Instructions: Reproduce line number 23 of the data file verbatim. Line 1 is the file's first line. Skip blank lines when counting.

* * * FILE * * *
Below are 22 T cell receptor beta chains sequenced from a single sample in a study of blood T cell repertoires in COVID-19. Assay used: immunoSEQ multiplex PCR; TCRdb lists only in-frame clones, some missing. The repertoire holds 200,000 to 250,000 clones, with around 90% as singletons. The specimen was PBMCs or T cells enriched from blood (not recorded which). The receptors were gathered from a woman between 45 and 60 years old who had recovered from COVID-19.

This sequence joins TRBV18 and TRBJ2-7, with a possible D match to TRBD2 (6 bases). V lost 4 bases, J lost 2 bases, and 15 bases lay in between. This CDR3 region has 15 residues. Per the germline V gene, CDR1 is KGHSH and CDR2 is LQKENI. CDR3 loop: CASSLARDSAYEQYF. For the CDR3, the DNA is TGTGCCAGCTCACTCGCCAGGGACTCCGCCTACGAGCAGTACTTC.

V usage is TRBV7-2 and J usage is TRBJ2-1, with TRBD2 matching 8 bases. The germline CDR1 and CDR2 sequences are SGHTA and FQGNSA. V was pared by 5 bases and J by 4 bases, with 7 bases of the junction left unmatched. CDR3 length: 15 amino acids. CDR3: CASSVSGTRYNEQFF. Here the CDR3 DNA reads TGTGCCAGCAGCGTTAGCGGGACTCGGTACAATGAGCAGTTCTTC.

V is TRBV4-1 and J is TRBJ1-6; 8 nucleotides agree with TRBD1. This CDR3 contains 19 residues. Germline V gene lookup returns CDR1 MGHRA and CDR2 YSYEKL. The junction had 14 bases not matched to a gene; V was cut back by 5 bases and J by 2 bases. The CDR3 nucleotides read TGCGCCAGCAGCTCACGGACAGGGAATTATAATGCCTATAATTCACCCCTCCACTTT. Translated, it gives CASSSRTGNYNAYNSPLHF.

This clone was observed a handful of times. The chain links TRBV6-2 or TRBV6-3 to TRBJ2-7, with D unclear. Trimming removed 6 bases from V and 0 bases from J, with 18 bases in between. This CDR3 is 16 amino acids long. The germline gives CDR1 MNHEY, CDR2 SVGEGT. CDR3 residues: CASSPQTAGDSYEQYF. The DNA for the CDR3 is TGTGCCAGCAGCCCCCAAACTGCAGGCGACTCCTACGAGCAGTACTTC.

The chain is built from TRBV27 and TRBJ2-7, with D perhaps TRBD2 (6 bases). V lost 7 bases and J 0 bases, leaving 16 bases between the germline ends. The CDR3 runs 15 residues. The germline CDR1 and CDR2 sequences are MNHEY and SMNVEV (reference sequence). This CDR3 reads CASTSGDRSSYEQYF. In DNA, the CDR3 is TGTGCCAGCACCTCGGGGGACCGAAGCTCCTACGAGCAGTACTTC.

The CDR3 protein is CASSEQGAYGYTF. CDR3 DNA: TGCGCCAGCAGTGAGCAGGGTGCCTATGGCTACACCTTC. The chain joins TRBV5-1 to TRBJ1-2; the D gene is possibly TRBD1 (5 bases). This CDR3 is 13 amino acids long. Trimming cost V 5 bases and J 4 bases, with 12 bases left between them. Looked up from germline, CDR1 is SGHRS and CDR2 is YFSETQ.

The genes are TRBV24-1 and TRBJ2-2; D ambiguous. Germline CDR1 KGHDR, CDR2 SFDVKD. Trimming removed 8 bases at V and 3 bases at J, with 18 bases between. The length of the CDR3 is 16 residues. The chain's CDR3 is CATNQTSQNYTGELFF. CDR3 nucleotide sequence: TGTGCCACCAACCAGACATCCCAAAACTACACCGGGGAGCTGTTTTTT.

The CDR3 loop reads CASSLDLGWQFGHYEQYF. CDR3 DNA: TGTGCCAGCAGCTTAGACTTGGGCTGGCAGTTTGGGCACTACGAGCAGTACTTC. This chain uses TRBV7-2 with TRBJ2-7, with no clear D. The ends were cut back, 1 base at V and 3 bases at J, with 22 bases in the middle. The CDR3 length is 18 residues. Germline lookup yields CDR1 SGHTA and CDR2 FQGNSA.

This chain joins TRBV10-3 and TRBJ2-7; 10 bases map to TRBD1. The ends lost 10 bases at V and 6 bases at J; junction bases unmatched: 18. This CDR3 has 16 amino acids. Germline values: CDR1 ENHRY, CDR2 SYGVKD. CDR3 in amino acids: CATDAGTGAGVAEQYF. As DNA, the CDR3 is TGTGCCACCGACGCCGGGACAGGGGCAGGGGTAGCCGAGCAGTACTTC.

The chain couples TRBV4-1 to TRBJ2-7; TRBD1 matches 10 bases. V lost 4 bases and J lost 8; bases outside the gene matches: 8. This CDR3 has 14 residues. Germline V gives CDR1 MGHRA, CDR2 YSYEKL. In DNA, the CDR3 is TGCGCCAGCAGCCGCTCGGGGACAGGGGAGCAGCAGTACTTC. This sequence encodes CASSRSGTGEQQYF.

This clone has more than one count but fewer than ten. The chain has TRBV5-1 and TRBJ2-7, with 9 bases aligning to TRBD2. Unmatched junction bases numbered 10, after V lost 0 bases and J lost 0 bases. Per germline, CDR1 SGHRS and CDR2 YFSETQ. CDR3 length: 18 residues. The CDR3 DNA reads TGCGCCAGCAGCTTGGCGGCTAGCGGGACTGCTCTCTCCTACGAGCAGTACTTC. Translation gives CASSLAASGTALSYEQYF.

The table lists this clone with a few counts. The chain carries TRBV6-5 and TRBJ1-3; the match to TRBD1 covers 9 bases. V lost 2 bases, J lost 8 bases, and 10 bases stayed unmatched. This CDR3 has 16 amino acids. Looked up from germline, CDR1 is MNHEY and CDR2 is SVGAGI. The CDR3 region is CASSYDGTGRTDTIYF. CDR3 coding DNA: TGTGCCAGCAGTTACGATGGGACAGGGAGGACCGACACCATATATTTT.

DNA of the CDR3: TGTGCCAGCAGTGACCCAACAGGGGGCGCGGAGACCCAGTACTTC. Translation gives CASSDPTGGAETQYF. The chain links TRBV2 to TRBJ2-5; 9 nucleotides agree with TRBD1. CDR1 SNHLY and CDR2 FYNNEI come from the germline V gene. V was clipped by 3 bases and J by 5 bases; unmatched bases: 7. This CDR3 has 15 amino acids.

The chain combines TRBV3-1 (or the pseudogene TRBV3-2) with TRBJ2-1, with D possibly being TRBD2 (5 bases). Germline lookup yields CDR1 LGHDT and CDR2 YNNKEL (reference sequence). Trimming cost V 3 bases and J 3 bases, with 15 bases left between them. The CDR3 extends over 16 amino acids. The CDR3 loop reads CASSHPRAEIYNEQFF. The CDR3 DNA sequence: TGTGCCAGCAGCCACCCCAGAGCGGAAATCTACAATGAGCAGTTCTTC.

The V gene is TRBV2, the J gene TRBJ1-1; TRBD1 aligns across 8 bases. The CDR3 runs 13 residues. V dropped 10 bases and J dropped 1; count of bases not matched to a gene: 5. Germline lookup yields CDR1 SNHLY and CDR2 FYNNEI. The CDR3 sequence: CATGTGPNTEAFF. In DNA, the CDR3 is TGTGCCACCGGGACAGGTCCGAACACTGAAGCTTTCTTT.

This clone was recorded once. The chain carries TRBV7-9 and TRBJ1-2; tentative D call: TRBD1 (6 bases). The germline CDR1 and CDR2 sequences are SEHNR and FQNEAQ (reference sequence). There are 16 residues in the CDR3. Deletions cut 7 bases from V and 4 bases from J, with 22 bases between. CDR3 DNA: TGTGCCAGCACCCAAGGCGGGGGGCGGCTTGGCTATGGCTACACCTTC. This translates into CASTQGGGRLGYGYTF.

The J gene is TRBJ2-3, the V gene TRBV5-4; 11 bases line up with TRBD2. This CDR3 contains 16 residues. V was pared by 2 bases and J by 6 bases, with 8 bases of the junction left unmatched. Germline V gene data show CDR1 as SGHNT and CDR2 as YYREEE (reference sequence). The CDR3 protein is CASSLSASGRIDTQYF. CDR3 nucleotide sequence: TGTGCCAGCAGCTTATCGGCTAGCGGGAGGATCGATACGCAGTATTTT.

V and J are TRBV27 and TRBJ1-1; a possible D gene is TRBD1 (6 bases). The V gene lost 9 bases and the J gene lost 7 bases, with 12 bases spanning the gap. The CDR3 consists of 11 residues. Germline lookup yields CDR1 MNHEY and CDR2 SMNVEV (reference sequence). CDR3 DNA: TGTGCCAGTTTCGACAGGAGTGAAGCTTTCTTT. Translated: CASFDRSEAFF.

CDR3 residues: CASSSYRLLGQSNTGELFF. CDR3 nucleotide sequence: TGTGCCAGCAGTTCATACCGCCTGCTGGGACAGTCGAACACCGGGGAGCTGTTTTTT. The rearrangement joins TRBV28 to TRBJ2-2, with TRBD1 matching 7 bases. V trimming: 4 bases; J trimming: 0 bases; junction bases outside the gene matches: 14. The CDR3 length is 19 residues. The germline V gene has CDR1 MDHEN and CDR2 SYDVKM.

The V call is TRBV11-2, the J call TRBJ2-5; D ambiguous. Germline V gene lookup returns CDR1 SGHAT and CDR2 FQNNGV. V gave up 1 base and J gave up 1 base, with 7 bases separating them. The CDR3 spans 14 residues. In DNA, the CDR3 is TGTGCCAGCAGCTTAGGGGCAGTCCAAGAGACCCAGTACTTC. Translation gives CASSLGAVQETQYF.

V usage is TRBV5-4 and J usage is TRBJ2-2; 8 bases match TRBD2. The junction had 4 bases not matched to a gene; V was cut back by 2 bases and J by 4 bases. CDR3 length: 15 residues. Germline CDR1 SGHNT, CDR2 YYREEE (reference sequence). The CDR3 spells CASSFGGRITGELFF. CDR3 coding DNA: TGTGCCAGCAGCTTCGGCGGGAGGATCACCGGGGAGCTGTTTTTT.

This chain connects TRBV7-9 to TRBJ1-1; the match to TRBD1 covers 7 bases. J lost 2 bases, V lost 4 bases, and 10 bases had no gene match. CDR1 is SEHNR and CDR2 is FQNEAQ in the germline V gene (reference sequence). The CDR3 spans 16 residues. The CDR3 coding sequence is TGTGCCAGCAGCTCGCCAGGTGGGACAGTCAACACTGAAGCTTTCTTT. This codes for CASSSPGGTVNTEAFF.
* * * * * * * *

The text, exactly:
This chain connects TRBV7-9 to TRBJ1-1; the match to TRBD1 covers 7 bases. J lost 2 bases, V lost 4 bases, and 10 bases had no gene match. CDR1 is SEHNR and CDR2 is FQNEAQ in the germline V gene (reference sequence). The CDR3 spans 16 residues. The CDR3 coding sequence is TGTGCCAGCAGCTCGCCAGGTGGGACAGTCAACACTGAAGCTTTCTTT. This codes for CASSSPGGTVNTEAFF.